Sourdough sounds like an elaborate process of making bread. However, it’s really easy if you know the sourdough basics of maintaining your sourdough starter. Start here and I promise you will not be overwhelmed with technical baking jargon.
In order to have sourdough, you need a sourdough starter. This is the yeast that you will feed and keep going to continue to make sourdough baked goods like bread, biscuits, and pancakes & waffles. The world of sourdough recipes is endless. You can find a sourdough recipe for just about anything. HOWEVER, you have to focus on the wording of the recipes and determine if the recipe calls for sourdough discard or ripe sourdough. In this recipe, we are focused on discard.
How to start sourdough
- Make your own by hand
- Purchase an existing yeast starter
As a working mom, I will give you one guess which route I took. I purchased my sourdough from King Arthur’s Baking.
The reason I chose this particular starter is that it comes from ancient grains. This starter has been nurtured in New England since the 1700s. There is something about knowing this starter has a long history that makes it exciting. I love a good story and can imagine all the amazing bakers before me who started with the same yeast. It’s a fresh sourdough starter, not dried. Upon receiving it, you should immediately feed it. It has been a very active yeast since the start and appreciated the quick start to my sourdough journey.
Should you decide to make your own, here is their recipe to do that as well.
Additionally, King Arthur has created a sourdough booklet that I find very helpful to get started. The recipes included in the booklet have been a hit in our house as well. I’ve made all the recipes except the naturally leavened sourdough bread.
How to the feed sourdough starter
This is the simple part but depending on your preference and how often you will be baking, this can be time-consuming. I’m not one to add extra tasks to my list that are not rewarding so I will give you the process that I follow.
Feeding sourdough recipe
After you have an established starter (see the King Arthur sourdough booklet for getting started) here are the steps:
- Pull out 1/2 cup of sourdough starter and place to the side or in a new container. The remaining starter is now your discard which we will cover below.
- Add 1/2 cup of lukewarm to warm water to the 1/2 cup of sourdough starter.
- Add a scant 1 cup of your preferred flour to the mixture and stir well.
- Leave at room temperature for 12 hours before feeding again and starting at step 1.
- Store in a container with a loosely fitted lid; do not tightly seal
You will have what is called discard left. This can be discarded, as the name implies, or you can find recipes specifically for sourdough discard. I have yet to throw away discard because I cannot fathom spending money on flour to just throw it in the trash. Also, there are a lot of simple recipes for discard. Some recipes are quick while others take fermenting time so make sure to read the recipe before you commit.
what type of flour do you use?
You can use any type of flour for making sourdough however, the consistency of the starter may vary with the various types of grains. Many people choose more artisan grains like Einkorn. I have stuck with using organic unbleached all-purpose flour currently.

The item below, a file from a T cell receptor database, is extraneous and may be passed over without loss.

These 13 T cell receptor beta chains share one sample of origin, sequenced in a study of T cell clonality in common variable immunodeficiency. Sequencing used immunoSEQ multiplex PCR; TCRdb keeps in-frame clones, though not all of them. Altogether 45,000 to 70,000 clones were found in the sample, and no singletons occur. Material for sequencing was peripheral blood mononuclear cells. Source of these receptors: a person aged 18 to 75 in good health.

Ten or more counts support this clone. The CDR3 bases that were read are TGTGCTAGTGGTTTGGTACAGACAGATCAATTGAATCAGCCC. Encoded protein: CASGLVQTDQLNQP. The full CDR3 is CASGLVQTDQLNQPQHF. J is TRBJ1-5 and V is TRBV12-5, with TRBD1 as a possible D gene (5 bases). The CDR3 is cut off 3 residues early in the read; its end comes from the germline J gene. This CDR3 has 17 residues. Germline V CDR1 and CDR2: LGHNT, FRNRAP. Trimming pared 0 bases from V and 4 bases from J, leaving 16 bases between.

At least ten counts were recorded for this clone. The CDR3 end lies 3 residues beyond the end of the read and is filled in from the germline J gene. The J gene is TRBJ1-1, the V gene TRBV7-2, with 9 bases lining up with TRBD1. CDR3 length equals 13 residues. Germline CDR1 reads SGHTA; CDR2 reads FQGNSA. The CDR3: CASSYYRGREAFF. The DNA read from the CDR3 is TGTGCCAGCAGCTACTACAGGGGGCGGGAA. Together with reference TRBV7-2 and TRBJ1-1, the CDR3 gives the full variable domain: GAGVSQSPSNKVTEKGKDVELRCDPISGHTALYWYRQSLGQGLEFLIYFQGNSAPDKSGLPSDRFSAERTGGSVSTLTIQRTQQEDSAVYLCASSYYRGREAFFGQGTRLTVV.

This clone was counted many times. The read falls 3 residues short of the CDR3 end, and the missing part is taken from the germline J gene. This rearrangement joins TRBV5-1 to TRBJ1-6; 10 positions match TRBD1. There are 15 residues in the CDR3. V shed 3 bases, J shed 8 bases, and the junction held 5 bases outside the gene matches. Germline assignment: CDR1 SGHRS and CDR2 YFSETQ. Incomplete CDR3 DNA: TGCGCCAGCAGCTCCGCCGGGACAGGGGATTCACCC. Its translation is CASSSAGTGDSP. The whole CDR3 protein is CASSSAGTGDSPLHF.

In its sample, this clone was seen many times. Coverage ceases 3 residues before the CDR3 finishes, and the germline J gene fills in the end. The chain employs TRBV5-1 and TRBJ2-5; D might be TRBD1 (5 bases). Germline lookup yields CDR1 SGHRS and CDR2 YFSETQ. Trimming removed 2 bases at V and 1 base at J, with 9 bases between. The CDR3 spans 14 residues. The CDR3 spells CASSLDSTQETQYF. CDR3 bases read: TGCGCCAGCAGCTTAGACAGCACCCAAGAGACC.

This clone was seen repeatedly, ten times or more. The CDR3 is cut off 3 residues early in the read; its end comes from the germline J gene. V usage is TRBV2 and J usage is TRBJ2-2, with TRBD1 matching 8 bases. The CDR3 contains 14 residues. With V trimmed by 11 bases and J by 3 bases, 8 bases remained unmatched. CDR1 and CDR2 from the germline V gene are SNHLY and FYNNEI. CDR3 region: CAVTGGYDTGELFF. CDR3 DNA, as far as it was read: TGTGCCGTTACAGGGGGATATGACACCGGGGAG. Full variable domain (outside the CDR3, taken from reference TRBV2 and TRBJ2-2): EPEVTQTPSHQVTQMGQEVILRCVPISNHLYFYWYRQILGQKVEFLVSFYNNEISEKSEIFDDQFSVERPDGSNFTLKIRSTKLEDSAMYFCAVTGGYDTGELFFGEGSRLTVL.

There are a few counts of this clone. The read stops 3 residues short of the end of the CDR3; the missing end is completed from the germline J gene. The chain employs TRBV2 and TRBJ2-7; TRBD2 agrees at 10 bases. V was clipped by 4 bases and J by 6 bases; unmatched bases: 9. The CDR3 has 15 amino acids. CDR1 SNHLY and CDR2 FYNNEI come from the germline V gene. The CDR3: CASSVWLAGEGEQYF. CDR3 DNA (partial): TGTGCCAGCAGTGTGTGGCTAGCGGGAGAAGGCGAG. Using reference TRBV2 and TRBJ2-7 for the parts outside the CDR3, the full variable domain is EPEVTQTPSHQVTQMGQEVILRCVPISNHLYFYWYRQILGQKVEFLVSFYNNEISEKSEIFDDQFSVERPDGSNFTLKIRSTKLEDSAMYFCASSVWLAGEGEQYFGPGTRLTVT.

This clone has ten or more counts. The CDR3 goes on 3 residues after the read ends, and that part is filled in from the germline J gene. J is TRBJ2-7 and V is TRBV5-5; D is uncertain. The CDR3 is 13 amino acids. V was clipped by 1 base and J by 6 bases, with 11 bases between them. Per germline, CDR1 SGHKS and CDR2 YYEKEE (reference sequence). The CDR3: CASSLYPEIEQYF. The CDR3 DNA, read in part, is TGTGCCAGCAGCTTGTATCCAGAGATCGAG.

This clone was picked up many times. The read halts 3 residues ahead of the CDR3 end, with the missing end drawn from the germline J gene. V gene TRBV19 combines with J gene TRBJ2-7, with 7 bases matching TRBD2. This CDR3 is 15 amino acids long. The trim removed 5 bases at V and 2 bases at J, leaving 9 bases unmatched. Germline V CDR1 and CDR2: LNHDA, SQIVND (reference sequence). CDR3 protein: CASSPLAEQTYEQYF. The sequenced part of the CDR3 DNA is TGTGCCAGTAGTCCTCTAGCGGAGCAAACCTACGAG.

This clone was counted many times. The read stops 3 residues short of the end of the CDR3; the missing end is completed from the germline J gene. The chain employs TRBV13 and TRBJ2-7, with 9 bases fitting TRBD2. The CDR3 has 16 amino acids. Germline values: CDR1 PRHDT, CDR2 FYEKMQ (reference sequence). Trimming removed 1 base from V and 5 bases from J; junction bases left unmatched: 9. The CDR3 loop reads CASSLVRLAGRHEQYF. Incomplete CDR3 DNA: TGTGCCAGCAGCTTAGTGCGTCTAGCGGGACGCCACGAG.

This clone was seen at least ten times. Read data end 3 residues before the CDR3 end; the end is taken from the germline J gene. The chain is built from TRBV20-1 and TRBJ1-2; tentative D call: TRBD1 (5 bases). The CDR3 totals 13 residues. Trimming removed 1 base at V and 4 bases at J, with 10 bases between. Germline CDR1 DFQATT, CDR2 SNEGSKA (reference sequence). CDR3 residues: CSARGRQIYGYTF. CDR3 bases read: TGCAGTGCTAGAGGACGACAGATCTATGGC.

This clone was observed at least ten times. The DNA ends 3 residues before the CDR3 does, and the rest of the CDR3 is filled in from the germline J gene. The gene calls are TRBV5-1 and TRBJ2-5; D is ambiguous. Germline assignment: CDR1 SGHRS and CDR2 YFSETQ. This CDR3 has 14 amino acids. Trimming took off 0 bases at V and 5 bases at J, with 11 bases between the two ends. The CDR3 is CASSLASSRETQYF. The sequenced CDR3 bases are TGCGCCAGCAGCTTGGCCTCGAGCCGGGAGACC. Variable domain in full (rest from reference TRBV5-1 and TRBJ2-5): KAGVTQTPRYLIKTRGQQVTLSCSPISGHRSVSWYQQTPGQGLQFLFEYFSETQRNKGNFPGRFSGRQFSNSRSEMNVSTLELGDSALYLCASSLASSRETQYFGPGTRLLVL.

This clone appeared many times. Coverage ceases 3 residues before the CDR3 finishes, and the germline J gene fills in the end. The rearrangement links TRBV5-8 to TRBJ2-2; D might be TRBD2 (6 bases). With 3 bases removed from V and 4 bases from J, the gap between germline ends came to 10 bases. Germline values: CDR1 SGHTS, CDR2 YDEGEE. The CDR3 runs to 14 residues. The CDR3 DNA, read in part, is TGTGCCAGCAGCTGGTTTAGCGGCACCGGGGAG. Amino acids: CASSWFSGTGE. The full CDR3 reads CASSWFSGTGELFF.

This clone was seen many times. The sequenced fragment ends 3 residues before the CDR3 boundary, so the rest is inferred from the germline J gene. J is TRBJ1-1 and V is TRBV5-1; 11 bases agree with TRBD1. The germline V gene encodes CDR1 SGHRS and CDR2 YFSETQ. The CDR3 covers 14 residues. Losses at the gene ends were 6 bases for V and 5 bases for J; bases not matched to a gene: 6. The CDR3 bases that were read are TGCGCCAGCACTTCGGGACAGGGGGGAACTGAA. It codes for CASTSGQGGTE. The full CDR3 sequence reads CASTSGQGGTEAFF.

Do I need a special container to store the sourdough starter?
The short answer to this is no. However, a glass or ceramic container works best. Do not use metal containers unless you are sure they are stainless steel. The same goes for the tool that you use to mix the starter when you feed it. I use the one plastic spatula that I have in my house to stir the mixture and store it in the King Arthur crock. The crock not necessary but it does bring me joy. It’s also handmade so of course that gives me all the good feels.
Prolonging sourdough feeding times
As you can see from the “Feeding Sourdough Recipe” above, you technically need to feed your sourdough starter every 12 hours. So twice a day you are using 1 cup of flour. That can get pricey as well as time-consuming.
If you are not planning to bake daily with your starter, you have the option to store your sourdough starter in the fridge for 7 days. If you want to follow this option, it is best to leave your starter at room temperature for 3-4 hours prior to placing it in the fridge. I’ve gone longer as well to allow more fermenting and rising of the starter.
You can also freeze sourdough discard or starter to use at a later time. I have not done this but I’ve heard success so never feel you have to throw away your starter. It can be very forgiving and flexible.
How I use these sourdough basics as a working mom
As a working mom, I do not bake frequently during the week. Most of my baking takes place on weekends. Saturday morning I pull out the starter and feed it. I decide that morning if I want to make pancakes or waffles for Sunday morning. If so, I leave the starter out on the counter and feed it at night to obtain enough discard to make the King Arthur sourdough recipe in the booklet. I also pull out what I will need that night and feed it for making sourdough bread the next day. The artisan bread recipe included in the booklet makes 2 – 9 inch round loaves. Typically I will leave one loaf out and store the second one in the freezer. The bread freezes well and thaws out well when you are ready to use it.
Please share with me where you are in your sourdough journey and share any great recipes you have. If you have questions please comment below.